Break-Induced Replication Requires DNA Damage-Induced Phosphorylation of Pif1 and Leads to Telomere Lengthening

Yulia Vasianovich, Lea A. Harrington, Svetlana Makovets*

*Corresponding author for this work

Research output: Contribution to journalArticlepeer-review

Abstract

Broken replication forks result in DNA breaks that are normally repaired via homologous recombination or break induced replication (BIR). Mild insufficiency in the replicative ligase Cdc9 in budding yeast Saccharomyces cerevisiae resulted in a population of cells with persistent DNA damage, most likely due to broken replication forks, constitutive activation of the DNA damage checkpoint and longer telomeres. This telomere lengthening required functional telomerase, the core DNA damage signaling cascade Mec1-Rad9-Rad53, and the components of the BIR repair pathway – Rad51, Rad52, Pol32, and Pif1. The Mec1-Rad53 induced phosphorylation of Pif1, previously found necessary for inhibition of telomerase at double strand breaks, was also important for the role of Pif1 in BIR and telomere elongation in cdc9-1 cells. Two other mutants with impaired DNA replication, cdc44-5 and rrm3Δ, were similar to cdc9-1: their long telomere phenotype was dependent on the Pif1 phosphorylation locus. We propose a model whereby the passage of BIR forks through telomeres promotes telomerase activity and leads to telomere lengthening.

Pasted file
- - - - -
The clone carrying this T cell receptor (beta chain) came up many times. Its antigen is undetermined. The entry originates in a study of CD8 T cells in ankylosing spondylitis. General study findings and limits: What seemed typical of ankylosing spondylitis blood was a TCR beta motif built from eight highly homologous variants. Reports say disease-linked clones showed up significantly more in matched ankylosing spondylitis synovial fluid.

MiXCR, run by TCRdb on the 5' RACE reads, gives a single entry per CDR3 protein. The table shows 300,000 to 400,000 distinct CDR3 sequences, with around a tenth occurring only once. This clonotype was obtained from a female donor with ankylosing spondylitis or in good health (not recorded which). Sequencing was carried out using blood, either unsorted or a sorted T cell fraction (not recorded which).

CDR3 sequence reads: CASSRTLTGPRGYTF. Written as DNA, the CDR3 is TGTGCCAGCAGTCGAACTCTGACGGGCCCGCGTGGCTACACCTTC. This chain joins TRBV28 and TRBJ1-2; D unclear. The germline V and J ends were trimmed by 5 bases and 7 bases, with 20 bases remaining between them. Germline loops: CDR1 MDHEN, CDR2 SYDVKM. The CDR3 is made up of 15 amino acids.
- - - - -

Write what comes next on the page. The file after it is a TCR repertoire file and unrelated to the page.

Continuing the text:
Original languageEnglish
Article numbere1004679
JournalPLoS Genetics
Volume10
Issue number10
DOIs
Publication statusPublished - 1 Jan 2014

Fingerprint

Dive into the research topics of 'Break-Induced Replication Requires DNA Damage-Induced Phosphorylation of Pif1 and Leads to Telomere Lengthening'. Together they form a unique fingerprint.

Cite this